“Max just has to know you want him.”
The other, smaller, Max of 2015. Out in Afghanistan, US Marine Kyle Wincott (Robbie Amell), makes rounds with his most loyal friend, German Shepherd Max. Max servers as his eyes, ears, and support during the most harrowing of times. Sadly, Kyle loses his life during a patrol with his unit, and the aftermath proves to be traumatic for the war dog.
Back at home in Texas, Kyle’s family learns of the heartbreaking news. His indifferent brother who-has-a lot-of-growing-up-to-do Justin (Josh Wiggins), was never all that close to his older sibling and keeps to keep to himself amongst his family. But oddly enough, he is the only person with whom Max is not hostile towards once Max comes home. As Max is Kyle’s last piece in the world, the Wincotts take him in to prevent him being put down. Slowly but surely, Justin slowly begins to grow closer to the dog, who changes not just his life, but everyone’s.
At the core, Max is a coming-of-age story, and this can be seen in the first 15-20 minutes. The exact way it will unfold is unknown, but generally, one knows that in some fashion, the dog is going to somehow help the younger brother grow into a young man. That does happen in Max, but so does a bunch of other stuff. This other stuff ends up making the movie more like random bits of shrapnel scattered about.
Coming-of-age stories happen all of the time, and when done right, they can still work. No, they don’t reinvent the wheel, and can be pretty basic. But, they can provide a sometimes captivating story. Max, while far from captivating, works best when it focuses solely upon building the bond between Max and his new guardian Justin. As melodramatic (the whole film is scored to the hilt) and rushed as this bond is, it did mildly tug at the heartstrings of yours truly.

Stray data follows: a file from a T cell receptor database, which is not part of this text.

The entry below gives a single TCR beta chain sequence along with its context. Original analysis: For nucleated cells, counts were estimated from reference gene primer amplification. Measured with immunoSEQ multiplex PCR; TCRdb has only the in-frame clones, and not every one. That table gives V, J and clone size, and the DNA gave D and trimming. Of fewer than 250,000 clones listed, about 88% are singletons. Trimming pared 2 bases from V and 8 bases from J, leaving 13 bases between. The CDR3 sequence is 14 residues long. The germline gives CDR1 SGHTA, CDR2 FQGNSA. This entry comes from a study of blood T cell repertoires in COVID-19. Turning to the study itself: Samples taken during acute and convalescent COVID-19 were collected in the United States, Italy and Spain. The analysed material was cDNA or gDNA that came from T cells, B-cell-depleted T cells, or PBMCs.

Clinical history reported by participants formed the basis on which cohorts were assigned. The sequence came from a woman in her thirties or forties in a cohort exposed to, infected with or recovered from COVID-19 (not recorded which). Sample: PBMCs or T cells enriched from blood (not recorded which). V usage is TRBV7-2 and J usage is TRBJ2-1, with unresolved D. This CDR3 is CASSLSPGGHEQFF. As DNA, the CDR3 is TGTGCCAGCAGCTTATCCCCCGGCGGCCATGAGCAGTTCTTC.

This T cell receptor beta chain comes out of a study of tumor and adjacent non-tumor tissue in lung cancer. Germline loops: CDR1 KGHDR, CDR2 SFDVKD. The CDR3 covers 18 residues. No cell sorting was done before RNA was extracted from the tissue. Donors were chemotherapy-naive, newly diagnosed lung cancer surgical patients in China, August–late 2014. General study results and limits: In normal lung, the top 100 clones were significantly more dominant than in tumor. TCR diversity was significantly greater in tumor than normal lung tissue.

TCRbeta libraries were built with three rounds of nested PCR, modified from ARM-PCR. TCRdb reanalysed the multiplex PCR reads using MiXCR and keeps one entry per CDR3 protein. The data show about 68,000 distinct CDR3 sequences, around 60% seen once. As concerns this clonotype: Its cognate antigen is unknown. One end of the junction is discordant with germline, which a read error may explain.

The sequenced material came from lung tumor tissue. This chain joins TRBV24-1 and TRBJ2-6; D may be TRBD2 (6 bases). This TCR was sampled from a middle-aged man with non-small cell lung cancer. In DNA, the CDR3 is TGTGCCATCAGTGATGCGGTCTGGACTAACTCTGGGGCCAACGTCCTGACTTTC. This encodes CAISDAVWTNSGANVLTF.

The thing that is weird about this, though, is the fact that director Boaz Yakin (Remember the Titans) is not content with that emotional core being enough. As average as a movie with only that would likely be, at least there would be no struggle with trying to decipher what Max wants to be. There are so many other side plots introduced that it does end up marring the heartfelt impact. Look hard enough and one can see Yakin trying to make social commentary on xenophobia, stereotyping, and racism, but it all comes off as more cringeworthy than educational.
Another subplot exists about weapons being dealt to Hispanic arms dealers in something that is probably meant to bring light to the difficulties ex-soldiers have in finding work upon returning from duty. In the movie, it never quite comes together, and ends up moving Max from a family-friendly offering to more of a very dark PG-affair. Really, the last third of the runtime evolves, or perhaps devolves, into a thriller/action. It becomes clear that the rating restricts what Yakin wants to do, and the editing in the final act sort of reflects this.
The canine who plays Max is the definite star of the movie. Maybe he can be the next Rin Tin Tin or Pal in show business. As far as his human counterparts go, they are serviceable. Lauren Graham and Thomas Haden Church are no slouches, but play the average middle-class parent roles that could be filled by anyone. Josh Wiggins is the sidekick for all intents and purposes to Max, and he seems to be a little shaky in his performance in spots in what is only his second film. Aside from common names in Graham, Church, and Jay Hernandez, much of the heavy lifting here is left to those who play teenagers. Like Wiggins, the people playing the roles have very limited experience in film, or even acting for that matter, and it unfortunately shows more times than not.
Though some credit has to be given to Yakin for trying to diversify a standard coming-of-age story, sometimes the best path is sticking with the well-worn one. Max suffers from not knowing what it really wants to be, taking multiple but ultimately small bites at different ideas instead of a big but fulfilling one.
Photo credits go to kidsmoviehq.com, usatoday.co, and dailymotion.com.
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